Five Holocaust Movies Better Than The Reader

I thought The Reader was pretty good, and Kate Winslet was certainly terrific in it, but a best picture nominee??? I could think of at least ten movies from last year that are more deserving (see any listed here). Alas, the fact that it is at least partially about the Holocaust lends The Reader the sort of gravitas that Academy voters love. But there are much better Holocaust-themed films out there than The Reader, and just in case you hadn’t seen any of them, here are five of the best:

Schindler’s List: The granddaddy of all Holocaust films. Steven Spielberg’s passionate, timeless epic is not easy to watch, but it is a master class of classic narrative filmmaking.

The Pianist: Adrien Brody’s performance as pianist Wladyslaw Szpilman won him the Academy Award, and rightfully so. It’s a phenomenal performance, and a stunning film. The music scenes—especially near the end—are exactly what catharsis should be in cinema.

Life is Beautiful:
This film’s mix of joy, tragedy, laughter, and tears—featuring perhaps cinema’s only madcap comedic performance in a Holocaust film—makes for a truly compelling viewing experience.

The Counterfeiters: If you haven’t seen this 2007 film yet, rent it! The true story of a band of Jewish counterfeiters who stayed alive by lending their services to the Nazis (which, ironically, kept them operational and able to kill more Jews) is way more provocative than The Reader could ever try to be.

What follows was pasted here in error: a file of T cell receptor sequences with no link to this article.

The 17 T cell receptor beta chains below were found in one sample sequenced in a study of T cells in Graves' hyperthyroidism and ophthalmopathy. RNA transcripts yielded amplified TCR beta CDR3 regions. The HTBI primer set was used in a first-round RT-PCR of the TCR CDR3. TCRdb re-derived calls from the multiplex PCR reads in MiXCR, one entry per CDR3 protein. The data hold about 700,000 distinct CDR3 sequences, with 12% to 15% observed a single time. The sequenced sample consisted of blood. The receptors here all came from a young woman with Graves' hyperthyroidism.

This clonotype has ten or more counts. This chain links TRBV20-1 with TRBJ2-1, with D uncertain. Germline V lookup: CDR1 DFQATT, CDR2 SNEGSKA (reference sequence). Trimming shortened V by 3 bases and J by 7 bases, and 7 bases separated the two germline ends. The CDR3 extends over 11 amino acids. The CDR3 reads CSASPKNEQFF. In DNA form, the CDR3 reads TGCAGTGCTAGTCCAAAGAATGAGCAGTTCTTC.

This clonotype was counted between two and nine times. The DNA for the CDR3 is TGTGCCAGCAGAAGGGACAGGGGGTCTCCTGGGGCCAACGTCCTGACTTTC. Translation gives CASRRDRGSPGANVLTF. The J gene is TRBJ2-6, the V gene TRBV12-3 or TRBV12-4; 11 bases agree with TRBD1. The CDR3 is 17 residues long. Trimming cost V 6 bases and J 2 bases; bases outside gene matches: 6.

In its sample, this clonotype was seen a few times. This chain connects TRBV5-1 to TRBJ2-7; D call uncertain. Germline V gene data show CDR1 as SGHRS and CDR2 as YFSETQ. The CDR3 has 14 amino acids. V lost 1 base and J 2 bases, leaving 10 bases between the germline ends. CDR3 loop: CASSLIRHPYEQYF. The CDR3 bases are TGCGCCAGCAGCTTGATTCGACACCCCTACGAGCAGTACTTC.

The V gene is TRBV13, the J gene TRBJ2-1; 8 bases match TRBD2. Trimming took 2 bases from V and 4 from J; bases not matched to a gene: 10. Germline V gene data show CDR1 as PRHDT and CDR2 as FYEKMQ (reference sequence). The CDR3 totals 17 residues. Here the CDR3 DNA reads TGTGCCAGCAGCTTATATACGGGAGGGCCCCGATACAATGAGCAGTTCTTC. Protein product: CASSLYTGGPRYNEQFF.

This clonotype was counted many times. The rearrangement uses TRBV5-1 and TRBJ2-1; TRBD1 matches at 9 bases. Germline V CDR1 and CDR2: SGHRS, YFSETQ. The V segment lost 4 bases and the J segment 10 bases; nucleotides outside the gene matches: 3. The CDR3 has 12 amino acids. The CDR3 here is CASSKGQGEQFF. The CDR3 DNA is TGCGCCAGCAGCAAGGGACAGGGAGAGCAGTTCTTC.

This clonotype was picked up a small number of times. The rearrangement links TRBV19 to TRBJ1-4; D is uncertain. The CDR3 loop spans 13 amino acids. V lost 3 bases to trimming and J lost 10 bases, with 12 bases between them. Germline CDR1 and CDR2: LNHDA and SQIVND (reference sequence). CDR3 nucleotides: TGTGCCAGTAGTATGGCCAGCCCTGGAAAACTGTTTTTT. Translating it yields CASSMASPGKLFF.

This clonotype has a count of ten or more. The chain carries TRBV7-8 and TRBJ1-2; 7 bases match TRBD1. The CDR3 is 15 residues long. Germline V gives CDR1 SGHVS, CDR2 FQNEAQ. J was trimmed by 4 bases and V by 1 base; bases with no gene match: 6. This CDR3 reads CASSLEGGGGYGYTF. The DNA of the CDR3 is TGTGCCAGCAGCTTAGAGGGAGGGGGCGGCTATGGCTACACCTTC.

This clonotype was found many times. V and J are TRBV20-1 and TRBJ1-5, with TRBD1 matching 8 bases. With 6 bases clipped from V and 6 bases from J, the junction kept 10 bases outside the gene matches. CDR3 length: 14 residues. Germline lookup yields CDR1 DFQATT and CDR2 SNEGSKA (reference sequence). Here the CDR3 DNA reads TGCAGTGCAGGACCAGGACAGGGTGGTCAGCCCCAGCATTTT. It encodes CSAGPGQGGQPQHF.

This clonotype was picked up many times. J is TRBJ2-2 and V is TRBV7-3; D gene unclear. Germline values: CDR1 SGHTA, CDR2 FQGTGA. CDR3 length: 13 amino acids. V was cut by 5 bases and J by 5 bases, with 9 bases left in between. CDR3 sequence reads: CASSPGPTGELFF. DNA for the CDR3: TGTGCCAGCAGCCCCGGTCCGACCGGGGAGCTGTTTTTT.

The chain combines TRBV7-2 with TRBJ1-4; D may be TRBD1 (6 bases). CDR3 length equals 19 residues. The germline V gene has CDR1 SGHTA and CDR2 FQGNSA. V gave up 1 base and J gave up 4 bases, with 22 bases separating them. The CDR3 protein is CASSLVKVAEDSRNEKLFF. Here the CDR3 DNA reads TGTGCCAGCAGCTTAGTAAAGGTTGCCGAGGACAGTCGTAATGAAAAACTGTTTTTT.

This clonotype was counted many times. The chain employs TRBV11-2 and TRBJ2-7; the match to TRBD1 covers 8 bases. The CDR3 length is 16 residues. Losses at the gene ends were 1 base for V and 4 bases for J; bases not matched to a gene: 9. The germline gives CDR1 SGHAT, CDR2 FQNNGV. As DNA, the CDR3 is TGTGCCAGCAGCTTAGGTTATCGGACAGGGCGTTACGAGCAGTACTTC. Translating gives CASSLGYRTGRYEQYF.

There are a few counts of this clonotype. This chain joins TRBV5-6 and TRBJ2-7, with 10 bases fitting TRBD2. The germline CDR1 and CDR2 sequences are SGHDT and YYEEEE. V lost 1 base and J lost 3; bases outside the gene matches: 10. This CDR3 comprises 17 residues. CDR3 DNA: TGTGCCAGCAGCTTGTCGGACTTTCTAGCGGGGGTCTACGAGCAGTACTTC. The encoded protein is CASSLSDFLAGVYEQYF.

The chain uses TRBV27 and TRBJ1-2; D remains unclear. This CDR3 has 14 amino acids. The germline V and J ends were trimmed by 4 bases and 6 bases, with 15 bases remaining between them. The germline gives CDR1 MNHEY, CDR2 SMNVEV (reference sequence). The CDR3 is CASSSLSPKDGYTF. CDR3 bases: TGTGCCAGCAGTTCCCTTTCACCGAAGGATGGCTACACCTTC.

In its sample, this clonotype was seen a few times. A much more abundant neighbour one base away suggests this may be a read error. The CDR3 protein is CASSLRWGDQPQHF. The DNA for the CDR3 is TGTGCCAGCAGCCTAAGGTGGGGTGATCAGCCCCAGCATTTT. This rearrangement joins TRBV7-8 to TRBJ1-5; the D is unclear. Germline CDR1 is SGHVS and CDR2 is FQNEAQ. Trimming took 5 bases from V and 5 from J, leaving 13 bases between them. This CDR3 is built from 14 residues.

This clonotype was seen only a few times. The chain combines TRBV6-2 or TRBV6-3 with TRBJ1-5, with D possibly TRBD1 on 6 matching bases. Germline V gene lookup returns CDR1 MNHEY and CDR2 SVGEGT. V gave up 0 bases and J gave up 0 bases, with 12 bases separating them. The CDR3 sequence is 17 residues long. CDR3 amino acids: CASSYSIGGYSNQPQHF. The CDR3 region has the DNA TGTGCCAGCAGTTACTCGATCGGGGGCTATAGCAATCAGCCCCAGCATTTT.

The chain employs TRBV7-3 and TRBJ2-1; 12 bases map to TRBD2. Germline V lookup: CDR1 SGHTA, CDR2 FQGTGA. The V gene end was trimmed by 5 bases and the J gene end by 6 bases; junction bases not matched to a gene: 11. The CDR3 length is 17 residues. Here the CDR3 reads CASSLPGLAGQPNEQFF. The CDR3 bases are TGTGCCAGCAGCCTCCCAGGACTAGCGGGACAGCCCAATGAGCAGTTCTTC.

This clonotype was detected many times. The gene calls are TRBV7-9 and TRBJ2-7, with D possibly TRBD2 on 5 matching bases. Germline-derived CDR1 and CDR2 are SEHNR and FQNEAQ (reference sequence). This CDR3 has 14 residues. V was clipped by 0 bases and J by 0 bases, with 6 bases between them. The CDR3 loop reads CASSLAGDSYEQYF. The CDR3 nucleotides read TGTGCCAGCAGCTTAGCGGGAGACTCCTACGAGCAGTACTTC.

Night and Fog: This 1955 French documentary from director Alain Resnais (before he became a leader of the French New Wave) is supremely evocative and features some of the most devastating early documentary footage (e.g. bulldozed piles of bodies) of the horrors of the concentration camps.

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8 responses to “Five Holocaust Movies Better Than The Reader

  1. Stanley Kubrick thought there were no good films about the Holocaust. When Frederic Raphael asked him whether he thought Schindler’s List was any good, Kubrick said, ‘You think Schindler’s List was about the Holocaust? Schindler’s List was about six thousand Jews that lived. The Holocaust was about six million Jews that died.’

  2. Here is a Holocaust film I’d like to see:

    http://en.wikipedia.org/wiki/The_Day_the_Clown_Cried

  3. Just watched Night and Fog in lecture today. It’s truly a towering, devastating work.

  4. If you haven’t seen The Pawnbroker (1965), do. It takes place years after the Holocaust, but I still count it as among the greatest Holocaust films (It’s also among the most depressing of any genre, so be warned if you haven’t already seen it).

  5. I’ve never seen Schindler’s List, and I sometimes feel like this is a moral failure on my part. I have, however, seen The Last Butterfly, and I highly recommend it (in the only way it’s possible to recommend Holocaust films, which is to say, you will never be in the mood for it, but you should watch it anyway). I sort of associate it with Life is Beautiful – similar feel.

  6. Schindler’s List is one of the worst holocaust films. It’s a cheesy excercise in myth perpetuation.

  7. ‘Sophie Scholl: The Final Days’ is another excellent WWII movie, and one which is of particular interest to Christians. I suppose one could argue it’s not technically a Holocaust film (Sophie is imprisoned for being in the resistance, not for being Jewish), but it deals with those same dark issues. Here’s a short review of the film:

    http://mygrowlery.blogspot.com/2007_10_09_archive.html

  8. Escape from sobibor Its played like it realy happened you feel like your in lt

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